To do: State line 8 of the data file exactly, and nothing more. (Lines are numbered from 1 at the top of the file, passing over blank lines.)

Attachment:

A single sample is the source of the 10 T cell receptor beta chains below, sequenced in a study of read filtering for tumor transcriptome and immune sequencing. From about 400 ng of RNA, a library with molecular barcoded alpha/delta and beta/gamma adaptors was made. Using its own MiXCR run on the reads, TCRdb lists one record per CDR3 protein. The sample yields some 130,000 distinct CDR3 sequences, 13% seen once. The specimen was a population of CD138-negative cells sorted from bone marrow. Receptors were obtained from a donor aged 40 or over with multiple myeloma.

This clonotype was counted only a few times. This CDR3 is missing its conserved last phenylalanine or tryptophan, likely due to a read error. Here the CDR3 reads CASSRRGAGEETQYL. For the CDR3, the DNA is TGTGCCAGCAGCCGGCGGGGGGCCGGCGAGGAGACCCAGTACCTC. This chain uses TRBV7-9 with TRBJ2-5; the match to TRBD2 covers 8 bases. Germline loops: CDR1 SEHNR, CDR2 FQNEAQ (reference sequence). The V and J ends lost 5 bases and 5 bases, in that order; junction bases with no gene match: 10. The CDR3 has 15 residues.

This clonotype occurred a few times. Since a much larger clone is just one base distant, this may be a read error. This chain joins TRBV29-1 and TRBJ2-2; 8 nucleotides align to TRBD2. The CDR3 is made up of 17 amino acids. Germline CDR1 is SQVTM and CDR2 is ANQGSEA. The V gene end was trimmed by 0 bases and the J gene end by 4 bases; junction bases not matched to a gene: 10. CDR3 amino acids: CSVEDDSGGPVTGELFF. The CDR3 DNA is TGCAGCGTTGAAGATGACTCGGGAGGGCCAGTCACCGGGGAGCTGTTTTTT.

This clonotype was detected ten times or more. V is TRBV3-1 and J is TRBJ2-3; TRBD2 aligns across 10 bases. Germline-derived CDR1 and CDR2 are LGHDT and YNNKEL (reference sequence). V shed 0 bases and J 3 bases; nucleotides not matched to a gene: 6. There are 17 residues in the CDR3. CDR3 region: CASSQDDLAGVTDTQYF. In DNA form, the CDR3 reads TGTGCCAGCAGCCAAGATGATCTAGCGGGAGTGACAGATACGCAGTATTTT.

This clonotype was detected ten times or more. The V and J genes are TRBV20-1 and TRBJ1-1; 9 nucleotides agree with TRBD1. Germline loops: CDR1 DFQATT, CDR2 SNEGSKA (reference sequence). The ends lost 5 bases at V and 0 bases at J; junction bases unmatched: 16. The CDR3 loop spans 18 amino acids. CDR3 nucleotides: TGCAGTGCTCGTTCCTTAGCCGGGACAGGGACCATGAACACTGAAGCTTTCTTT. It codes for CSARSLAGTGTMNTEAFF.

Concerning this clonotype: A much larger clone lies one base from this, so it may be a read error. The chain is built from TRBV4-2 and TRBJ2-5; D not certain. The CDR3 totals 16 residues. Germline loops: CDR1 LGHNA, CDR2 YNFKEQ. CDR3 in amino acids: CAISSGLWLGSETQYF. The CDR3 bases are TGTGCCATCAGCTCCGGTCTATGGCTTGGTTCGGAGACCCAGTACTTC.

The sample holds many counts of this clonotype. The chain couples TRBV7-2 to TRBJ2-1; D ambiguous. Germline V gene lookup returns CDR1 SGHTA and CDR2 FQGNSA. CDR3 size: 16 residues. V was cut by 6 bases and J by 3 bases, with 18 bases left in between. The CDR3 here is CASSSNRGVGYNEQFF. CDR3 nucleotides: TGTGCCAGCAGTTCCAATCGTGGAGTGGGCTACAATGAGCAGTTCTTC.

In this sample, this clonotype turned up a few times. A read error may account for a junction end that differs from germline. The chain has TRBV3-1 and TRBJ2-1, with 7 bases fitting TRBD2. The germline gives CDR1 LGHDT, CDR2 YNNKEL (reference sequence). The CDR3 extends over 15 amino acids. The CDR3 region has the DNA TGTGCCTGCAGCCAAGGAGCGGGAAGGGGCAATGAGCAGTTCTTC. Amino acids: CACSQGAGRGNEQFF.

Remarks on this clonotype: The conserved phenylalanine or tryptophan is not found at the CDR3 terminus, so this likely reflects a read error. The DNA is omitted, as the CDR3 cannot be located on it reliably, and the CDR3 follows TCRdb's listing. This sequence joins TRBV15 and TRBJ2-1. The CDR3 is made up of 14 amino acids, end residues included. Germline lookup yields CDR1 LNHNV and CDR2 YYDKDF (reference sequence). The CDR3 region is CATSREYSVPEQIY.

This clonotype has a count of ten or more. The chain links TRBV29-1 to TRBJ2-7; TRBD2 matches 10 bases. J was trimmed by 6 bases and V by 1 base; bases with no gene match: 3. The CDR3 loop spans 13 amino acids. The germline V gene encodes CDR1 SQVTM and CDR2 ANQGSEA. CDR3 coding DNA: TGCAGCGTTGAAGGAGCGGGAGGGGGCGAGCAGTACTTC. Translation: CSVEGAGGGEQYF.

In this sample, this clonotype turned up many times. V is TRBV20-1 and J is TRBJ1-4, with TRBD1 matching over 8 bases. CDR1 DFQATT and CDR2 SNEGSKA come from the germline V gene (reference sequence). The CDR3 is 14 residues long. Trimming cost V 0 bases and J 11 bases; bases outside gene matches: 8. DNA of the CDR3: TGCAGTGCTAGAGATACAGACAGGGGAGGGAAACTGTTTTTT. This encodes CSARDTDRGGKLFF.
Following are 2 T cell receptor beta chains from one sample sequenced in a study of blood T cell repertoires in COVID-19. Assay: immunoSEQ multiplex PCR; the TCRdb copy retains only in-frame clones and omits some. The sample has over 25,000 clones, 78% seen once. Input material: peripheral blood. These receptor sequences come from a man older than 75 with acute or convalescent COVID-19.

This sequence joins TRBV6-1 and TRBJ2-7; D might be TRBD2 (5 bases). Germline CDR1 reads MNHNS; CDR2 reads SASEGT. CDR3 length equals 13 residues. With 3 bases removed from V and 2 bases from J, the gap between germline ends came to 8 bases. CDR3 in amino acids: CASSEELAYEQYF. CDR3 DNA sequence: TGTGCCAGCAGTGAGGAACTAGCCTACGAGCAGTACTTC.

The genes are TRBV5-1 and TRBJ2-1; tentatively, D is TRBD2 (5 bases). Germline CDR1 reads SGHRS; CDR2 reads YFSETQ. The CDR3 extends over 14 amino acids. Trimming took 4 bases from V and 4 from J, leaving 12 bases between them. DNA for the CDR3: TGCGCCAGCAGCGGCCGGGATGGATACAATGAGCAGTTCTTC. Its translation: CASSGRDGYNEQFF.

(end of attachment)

In this sample, this clonotype turned up a few times. A read error may account for a junction end that differs from germline. The chain has TRBV3-1 and TRBJ2-1, with 7 bases fitting TRBD2. The germline gives CDR1 LGHDT, CDR2 YNNKEL (reference sequence). The CDR3 extends over 15 amino acids. The CDR3 region has the DNA TGTGCCTGCAGCCAAGGAGCGGGAAGGGGCAATGAGCAGTTCTTC. Amino acids: CACSQGAGRGNEQFF.